Table 4

A summary of the barriers to smoking cessation—reported prevalence of each barrier by vulnerable group for studies using quantitative and mixed methods*,†

Figure 2

Model of the barriers to smoking cessation.

Barriers common across all groups

Three barriers were present in all six vulnerable groups included in this review: (1) stress management, (2) lack of support to quit from health professionals and other service providers, and (3) high prevalence and acceptability of smoking within vulnerable communities.

Within the SDHF, stress management was categorised as an individual level barrier. Forty qualitative studies identified stress management as a significant barrier to smoking cessation.50–56 ,58 ,59 ,61–63 ,65 ,67–69 ,72 ,74 ,75 ,80 ,81 ,83 ,84 ,86 ,87 ,89 ,90 ,92 ,93 ,95–97 ,99 ,100 ,103 ,105 ,108 ,110–112 Smoking was used as a coping mechanism52 ,58 ,62–65 ,69 ,74 ,89 ,90 ,92 ,97 ,99 in reaction to daily stressors as well as the stress inherent in vulnerable lives. Three quantitative studies reported stress management as a barrier to quitting with Maori participants (48%),79 participants with substance use disorders (39%)104 and homeless participants (44%).107 Of note, participants in two studies reported that smoking also directly contributed to the stress experienced by participants.51 ,111 Participants also reported using smoking to manage their emotions and mood.58 ,65 ,72 ,83 ,84 ,90 ,93 ,98 ,103 Twenty-three per cent of participants from a Maori sample indicated managing emotions was a barrier to quitting,79 42% of these individuals had a substance use disorder.101

High prevalence and acceptability of smoking within vulnerable communities was categorised as a community and social network level barrier. Eight qualitative53 ,54 ,69 ,75 ,79 ,80 ,98 ,111 and four quantitative60 ,101 ,107 ,109 studies found that being around other smokers was a barrier to quitting. This finding is reinforced by participants describing the high prevalence of smoking among family and friends in 22 studies30 ,51 ,52 ,56 ,62 ,68 ,69 ,72 ,74 ,76 ,81 ,83 ,85–87 ,90 ,93 ,95 ,96 ,103 ,111 ,112 and in the wider community in 18 studies.30 ,51 ,52 ,56 ,62 ,66 ,69 ,72 ,74 ,76 ,81 ,83 ,85–87 ,93 ,96 ,112 Tobacco was readily available and easily accessible within vulnerable communities51 ,62 ,66 ,76 ,83 ,90 ,91 ,111 and smoking was considered to be highly acceptable30 ,79 ,81–83 ,85–87 and normalised behaviour.52 ,56 ,62 ,66 ,69 ,79 ,81–83 ,85 ,87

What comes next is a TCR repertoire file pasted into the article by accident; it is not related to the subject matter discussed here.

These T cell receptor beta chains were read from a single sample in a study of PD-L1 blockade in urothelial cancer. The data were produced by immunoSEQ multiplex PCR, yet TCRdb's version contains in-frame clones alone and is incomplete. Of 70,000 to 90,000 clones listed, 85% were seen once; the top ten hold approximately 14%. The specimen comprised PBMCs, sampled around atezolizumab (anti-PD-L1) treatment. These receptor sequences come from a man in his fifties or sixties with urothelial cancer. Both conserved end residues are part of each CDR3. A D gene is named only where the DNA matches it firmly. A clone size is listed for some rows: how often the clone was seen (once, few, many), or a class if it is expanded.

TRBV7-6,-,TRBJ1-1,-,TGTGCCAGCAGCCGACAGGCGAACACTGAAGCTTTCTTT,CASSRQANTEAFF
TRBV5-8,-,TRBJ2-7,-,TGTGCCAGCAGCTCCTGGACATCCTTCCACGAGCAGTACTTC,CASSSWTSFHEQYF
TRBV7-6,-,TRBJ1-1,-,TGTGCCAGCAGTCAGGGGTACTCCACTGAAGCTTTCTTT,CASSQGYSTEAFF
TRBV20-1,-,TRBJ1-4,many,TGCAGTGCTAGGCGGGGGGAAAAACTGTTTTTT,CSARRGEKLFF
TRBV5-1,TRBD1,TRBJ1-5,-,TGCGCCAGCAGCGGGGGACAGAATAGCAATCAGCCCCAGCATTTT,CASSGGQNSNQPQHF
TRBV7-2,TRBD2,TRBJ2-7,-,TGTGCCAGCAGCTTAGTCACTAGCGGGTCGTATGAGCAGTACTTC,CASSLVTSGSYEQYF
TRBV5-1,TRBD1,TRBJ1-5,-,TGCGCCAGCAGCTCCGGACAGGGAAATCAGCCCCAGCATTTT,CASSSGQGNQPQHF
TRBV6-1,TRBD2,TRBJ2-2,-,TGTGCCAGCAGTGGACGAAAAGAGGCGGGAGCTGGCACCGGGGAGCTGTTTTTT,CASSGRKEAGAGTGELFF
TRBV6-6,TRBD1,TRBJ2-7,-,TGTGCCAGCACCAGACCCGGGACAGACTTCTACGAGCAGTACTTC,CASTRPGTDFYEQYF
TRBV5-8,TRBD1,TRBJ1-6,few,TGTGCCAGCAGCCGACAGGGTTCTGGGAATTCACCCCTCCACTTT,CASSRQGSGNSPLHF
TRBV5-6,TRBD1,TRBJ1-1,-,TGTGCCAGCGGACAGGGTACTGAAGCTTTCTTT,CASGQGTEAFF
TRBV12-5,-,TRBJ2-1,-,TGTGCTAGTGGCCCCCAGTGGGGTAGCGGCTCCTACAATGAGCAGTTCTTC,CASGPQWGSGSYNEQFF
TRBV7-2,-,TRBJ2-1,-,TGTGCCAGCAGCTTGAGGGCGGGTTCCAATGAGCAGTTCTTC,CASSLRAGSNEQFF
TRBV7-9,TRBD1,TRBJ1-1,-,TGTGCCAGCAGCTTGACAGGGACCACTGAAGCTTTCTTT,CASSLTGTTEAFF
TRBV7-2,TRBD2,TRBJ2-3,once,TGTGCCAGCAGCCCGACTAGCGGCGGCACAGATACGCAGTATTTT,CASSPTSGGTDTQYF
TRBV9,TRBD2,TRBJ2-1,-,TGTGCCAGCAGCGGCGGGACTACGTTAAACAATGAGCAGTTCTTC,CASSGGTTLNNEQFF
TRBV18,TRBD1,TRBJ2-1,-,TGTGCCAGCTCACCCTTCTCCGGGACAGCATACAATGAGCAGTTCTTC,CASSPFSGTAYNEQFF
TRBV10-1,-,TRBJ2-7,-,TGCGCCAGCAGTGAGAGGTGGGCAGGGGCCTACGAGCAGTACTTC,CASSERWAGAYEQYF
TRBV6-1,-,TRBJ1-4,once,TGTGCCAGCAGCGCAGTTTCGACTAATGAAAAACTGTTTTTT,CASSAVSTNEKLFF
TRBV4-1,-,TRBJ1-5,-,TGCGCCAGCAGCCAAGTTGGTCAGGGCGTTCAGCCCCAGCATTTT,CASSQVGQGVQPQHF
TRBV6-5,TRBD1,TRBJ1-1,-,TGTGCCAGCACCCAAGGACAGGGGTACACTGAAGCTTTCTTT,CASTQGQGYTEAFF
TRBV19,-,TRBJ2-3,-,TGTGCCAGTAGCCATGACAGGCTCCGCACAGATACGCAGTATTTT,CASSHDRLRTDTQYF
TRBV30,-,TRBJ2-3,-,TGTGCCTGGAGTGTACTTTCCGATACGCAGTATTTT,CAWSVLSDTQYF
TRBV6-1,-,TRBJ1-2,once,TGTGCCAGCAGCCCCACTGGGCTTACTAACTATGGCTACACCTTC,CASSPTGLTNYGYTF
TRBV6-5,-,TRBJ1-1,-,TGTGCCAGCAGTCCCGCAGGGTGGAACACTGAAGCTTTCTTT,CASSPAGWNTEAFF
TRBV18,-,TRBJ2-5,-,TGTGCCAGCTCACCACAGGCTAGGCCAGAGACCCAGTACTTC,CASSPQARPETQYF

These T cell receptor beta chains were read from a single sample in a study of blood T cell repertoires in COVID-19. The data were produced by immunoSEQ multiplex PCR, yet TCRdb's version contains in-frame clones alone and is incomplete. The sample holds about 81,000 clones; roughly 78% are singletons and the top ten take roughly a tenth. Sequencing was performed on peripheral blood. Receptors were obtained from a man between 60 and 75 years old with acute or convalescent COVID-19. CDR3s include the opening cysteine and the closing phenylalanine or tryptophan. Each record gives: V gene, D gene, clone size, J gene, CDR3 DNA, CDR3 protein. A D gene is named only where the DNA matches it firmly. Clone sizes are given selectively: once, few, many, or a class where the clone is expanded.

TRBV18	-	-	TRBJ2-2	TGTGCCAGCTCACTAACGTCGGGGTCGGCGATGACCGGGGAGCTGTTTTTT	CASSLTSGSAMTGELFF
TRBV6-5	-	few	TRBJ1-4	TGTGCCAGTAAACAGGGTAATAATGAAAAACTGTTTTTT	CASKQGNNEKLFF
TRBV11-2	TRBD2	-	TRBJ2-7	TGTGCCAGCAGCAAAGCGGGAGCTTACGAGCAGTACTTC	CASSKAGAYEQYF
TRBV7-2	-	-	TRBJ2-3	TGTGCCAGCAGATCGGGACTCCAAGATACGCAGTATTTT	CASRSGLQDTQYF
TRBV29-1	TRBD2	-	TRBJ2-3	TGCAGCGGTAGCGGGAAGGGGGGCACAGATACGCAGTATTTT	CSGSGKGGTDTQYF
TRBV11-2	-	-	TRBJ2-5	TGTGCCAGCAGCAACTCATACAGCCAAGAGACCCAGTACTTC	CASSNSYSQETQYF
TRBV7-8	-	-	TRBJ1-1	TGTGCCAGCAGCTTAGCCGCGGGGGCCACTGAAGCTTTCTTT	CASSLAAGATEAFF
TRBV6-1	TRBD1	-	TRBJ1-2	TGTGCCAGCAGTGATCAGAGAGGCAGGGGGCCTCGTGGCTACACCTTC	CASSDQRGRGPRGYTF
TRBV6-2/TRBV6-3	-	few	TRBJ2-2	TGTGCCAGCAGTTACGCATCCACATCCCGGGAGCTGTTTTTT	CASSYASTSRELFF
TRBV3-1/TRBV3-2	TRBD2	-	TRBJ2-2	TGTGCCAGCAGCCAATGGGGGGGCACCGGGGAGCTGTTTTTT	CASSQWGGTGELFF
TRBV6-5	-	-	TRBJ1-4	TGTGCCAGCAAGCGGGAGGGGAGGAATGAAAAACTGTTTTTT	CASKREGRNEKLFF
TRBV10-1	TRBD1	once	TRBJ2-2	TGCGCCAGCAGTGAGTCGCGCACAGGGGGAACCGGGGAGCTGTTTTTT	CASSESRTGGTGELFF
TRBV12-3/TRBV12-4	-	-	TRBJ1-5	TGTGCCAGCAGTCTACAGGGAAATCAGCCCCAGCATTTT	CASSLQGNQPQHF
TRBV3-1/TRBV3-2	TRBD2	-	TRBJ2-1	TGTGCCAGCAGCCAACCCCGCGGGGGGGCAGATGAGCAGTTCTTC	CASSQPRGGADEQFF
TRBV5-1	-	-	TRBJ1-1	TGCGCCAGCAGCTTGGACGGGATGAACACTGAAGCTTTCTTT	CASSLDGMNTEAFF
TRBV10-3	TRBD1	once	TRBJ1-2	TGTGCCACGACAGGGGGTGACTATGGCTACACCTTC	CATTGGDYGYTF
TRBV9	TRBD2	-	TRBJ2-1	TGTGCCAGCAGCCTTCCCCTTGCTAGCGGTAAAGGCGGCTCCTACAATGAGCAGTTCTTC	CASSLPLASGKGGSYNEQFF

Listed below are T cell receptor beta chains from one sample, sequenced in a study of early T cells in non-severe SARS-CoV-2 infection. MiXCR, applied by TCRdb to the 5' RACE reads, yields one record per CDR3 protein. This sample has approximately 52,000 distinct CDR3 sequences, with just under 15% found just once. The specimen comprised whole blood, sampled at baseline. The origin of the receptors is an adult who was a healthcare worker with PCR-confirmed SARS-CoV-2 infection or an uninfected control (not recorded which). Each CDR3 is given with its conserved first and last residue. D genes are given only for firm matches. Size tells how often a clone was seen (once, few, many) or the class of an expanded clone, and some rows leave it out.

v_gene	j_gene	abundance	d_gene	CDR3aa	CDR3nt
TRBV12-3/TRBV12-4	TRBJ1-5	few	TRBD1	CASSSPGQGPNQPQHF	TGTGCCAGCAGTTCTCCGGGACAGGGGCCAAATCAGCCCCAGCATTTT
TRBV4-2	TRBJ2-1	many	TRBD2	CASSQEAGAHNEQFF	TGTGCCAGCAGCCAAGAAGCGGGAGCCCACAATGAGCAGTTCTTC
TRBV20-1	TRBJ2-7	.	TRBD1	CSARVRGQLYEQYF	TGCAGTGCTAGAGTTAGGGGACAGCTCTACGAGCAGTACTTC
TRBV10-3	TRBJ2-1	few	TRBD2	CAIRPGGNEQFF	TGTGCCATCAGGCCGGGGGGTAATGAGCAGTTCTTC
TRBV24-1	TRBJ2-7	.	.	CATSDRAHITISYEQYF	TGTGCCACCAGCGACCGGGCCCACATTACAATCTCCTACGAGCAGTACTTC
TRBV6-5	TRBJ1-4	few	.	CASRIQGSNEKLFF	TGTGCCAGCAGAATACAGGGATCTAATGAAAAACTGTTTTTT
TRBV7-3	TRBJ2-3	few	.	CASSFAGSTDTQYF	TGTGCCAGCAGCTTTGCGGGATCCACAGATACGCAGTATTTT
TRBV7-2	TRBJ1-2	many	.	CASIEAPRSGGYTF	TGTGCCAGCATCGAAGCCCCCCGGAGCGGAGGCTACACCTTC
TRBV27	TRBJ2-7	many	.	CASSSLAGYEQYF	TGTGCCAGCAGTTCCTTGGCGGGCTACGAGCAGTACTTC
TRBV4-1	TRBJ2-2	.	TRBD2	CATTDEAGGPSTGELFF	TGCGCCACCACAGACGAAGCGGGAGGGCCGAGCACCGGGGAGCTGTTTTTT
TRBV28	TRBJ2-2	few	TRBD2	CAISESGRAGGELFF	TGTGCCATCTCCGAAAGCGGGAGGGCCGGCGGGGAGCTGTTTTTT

Lack of support to quit from health and other service providers was also categorised as a social and community network barrier. Other service providers include management and staff in prisons, homeless shelters and organisations, and members of the community. Thirteen qualitative studies52 ,55 ,56 ,58 ,74 ,77 ,83 ,86 ,91 ,92 ,95 ,108 ,112 and one quantitative study109 reported a perceived lack of support from health professionals regarding smoking cessation. Cases of family members and health professionals actively discouraging quit attempts and encouraging maintenance of smoking due to concerns about the individual's mental health92 ,93 ,95 ,96 ,112 or because smoking was perceived to be the individual's only source of enjoyment54 ,77 ,79 ,83 were reported. Three studies identified tobacco use by health professionals and others involved in the participants’ care as a barrier to cessation.77 ,95 ,109 Over half (55.9%) of prisoners surveyed reported observing members of staff smoking as a barrier to quitting.109 Studies involving people with a mental illness and prisoners identified use of cigarettes in order to reward or punish behaviour by health professionals and other service providers93 ,95 ,96 ,110 as a barrier to quitting. Twenty-nine per cent of prisoners also indicated that not receiving cessation support from prison staff prevented them from quitting smoking.109 Twenty-six per cent of substance abusing individuals reported they did not have enough support to quit. One study involving at risk youth identified smoking being unaddressed by teachers and members of the police force as a barrier to smoking cessation.111